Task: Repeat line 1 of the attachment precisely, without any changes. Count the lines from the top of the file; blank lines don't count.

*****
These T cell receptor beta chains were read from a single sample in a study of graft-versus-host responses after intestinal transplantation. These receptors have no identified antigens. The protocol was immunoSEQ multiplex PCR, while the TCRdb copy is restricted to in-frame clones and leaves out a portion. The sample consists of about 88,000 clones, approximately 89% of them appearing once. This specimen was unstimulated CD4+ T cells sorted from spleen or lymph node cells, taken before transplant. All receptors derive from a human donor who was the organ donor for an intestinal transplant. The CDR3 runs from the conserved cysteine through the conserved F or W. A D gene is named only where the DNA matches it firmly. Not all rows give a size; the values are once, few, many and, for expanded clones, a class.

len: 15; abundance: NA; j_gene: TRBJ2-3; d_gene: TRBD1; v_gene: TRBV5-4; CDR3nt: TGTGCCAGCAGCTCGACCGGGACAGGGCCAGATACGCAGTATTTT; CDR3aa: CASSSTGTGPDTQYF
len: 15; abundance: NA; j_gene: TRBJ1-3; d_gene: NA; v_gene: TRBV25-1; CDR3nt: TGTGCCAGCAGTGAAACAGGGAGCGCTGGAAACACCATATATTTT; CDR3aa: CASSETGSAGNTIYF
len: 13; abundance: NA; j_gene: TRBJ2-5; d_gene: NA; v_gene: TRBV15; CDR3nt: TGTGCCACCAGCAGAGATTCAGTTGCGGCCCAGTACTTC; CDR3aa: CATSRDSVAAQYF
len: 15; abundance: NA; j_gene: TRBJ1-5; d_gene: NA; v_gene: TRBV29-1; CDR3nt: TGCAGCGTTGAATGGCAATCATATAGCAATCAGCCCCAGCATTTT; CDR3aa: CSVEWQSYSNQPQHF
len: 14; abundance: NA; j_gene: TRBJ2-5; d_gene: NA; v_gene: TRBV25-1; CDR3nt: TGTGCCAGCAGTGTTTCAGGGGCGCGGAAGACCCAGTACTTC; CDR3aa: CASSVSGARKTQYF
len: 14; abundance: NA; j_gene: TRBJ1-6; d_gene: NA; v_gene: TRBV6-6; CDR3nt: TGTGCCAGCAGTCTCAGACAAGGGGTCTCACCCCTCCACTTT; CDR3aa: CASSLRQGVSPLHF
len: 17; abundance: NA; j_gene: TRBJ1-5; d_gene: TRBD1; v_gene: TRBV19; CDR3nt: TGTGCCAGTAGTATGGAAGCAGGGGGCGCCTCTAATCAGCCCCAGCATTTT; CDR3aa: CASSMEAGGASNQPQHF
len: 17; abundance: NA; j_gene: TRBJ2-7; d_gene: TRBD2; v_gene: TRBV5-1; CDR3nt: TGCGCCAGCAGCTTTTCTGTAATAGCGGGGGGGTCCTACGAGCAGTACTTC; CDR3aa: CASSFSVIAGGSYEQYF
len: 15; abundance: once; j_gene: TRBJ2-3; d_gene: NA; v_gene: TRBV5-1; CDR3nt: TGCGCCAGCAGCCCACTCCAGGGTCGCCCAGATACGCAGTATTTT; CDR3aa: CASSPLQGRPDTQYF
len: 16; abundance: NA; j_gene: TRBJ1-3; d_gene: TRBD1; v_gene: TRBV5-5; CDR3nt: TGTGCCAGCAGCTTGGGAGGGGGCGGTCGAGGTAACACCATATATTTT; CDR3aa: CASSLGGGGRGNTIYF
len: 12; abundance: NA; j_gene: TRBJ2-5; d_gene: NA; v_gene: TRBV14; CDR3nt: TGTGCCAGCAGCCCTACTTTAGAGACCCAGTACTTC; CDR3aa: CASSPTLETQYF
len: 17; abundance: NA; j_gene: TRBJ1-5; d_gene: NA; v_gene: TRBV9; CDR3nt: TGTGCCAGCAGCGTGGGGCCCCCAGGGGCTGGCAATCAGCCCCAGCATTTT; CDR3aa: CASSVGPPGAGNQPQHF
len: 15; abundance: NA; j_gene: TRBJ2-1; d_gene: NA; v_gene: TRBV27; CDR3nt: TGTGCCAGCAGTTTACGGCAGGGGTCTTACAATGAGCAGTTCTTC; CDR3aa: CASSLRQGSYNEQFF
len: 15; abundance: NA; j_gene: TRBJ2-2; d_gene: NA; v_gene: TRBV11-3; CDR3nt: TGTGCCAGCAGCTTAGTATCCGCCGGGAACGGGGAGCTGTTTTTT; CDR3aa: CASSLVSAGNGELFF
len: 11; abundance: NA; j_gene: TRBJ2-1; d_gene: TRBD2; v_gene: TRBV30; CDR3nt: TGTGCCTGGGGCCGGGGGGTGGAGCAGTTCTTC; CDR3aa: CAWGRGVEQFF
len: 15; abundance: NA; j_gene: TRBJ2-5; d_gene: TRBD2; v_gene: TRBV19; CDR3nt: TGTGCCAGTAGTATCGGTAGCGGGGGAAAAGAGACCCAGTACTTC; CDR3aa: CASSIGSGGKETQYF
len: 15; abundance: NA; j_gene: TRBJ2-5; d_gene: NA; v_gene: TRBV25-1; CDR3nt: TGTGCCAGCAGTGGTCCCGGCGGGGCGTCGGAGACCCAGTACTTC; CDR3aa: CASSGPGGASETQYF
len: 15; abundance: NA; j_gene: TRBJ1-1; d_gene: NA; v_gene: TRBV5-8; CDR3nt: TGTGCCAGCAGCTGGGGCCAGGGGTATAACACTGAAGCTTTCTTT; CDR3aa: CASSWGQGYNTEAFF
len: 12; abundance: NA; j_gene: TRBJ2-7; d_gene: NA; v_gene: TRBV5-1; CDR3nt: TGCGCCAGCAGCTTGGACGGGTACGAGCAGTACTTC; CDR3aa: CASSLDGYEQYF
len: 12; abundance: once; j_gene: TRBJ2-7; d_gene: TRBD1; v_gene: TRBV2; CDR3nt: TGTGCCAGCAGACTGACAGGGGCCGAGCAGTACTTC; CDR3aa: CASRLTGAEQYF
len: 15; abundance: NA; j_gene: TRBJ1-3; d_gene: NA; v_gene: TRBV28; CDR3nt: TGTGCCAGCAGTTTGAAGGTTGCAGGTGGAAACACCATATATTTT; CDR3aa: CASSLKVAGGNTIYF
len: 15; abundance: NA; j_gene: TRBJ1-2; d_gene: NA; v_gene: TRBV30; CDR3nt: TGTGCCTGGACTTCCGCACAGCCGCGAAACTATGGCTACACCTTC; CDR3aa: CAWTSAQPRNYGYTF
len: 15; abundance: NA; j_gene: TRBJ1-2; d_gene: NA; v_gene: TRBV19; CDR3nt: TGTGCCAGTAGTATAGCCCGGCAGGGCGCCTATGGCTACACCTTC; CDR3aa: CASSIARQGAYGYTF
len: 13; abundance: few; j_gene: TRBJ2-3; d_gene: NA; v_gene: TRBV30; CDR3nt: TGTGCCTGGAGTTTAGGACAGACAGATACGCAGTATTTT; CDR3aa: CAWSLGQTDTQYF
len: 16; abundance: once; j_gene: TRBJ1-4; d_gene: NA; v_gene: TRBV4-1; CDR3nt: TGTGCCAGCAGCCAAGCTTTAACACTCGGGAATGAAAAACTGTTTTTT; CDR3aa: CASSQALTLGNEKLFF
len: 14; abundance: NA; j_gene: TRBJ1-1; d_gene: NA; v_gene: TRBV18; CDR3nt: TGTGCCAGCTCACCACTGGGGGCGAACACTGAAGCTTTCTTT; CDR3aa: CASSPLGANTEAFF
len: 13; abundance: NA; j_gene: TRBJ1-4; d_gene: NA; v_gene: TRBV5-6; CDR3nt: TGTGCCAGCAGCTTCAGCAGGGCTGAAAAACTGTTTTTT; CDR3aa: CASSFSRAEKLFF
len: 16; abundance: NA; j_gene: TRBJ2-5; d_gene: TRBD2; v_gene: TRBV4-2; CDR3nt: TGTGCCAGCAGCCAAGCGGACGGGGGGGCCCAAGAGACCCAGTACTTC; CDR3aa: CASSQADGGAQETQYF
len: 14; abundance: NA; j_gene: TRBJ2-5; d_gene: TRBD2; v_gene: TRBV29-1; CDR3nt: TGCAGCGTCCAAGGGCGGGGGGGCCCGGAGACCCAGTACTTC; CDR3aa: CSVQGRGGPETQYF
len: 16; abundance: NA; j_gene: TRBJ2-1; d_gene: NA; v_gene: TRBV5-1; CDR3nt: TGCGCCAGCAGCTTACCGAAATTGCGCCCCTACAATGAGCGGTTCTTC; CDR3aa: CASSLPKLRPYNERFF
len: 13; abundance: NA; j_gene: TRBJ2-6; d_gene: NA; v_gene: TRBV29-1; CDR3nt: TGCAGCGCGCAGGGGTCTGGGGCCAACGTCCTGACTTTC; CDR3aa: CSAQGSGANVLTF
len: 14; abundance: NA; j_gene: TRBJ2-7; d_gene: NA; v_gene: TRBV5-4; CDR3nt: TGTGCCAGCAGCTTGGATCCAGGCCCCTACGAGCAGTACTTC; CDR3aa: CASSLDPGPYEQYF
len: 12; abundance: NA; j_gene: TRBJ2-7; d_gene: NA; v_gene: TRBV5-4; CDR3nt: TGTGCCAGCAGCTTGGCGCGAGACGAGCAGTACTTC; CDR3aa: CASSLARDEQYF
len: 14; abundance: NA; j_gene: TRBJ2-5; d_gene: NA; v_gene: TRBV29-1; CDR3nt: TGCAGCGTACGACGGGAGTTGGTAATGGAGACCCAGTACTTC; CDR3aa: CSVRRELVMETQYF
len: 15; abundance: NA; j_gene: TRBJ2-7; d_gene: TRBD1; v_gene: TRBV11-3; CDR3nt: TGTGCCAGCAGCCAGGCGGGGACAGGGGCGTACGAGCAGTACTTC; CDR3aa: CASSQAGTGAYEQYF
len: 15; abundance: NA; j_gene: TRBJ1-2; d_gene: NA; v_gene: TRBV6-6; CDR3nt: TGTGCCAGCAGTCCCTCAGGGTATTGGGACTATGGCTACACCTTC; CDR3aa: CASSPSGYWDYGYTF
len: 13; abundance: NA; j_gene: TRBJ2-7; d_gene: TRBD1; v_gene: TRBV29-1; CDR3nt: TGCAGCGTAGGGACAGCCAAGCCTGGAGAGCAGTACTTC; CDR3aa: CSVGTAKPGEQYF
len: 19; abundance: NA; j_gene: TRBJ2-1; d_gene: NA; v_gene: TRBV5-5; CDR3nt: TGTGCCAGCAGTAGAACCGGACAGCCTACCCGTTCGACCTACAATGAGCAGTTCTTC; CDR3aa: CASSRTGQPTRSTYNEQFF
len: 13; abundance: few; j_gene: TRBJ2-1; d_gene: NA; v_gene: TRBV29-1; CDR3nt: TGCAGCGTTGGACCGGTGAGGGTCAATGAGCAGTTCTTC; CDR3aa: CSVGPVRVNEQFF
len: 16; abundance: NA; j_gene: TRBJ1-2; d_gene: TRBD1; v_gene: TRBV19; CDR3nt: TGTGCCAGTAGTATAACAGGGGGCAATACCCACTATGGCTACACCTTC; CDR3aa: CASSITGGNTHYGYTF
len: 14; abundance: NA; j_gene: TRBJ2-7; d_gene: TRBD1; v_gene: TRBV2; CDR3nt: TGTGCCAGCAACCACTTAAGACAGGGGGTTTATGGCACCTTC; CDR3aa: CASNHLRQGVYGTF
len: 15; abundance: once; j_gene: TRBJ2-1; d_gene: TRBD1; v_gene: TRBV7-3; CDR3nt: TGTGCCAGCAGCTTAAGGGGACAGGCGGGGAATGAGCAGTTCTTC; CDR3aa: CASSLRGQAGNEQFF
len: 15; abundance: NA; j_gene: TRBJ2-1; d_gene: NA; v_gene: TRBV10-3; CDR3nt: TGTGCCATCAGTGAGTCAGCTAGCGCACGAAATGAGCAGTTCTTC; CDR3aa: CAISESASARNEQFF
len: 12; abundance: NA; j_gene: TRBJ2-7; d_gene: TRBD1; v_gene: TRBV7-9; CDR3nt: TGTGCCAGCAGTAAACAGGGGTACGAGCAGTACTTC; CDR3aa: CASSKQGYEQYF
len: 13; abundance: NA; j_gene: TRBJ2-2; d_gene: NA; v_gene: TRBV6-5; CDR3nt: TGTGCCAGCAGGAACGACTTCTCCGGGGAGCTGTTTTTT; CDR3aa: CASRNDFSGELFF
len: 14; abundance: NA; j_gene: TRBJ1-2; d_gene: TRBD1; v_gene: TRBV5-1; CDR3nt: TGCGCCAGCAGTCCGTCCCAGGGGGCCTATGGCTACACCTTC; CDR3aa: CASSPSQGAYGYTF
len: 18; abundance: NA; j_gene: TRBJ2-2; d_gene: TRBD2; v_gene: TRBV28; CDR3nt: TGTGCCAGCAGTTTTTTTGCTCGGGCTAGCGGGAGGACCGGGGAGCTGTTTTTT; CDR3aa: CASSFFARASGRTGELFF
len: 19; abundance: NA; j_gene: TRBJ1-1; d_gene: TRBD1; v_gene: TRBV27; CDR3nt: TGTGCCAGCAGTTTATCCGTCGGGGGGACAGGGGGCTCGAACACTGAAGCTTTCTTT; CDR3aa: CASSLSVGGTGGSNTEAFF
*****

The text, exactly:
These T cell receptor beta chains were read from a single sample in a study of graft-versus-host responses after intestinal transplantation. These receptors have no identified antigens. The protocol was immunoSEQ multiplex PCR, while the TCRdb copy is restricted to in-frame clones and leaves out a portion. The sample consists of about 88,000 clones, approximately 89% of them appearing once. This specimen was unstimulated CD4+ T cells sorted from spleen or lymph node cells, taken before transplant. All receptors derive from a human donor who was the organ donor for an intestinal transplant. The CDR3 runs from the conserved cysteine through the conserved F or W. A D gene is named only where the DNA matches it firmly. Not all rows give a size; the values are once, few, many and, for expanded clones, a class.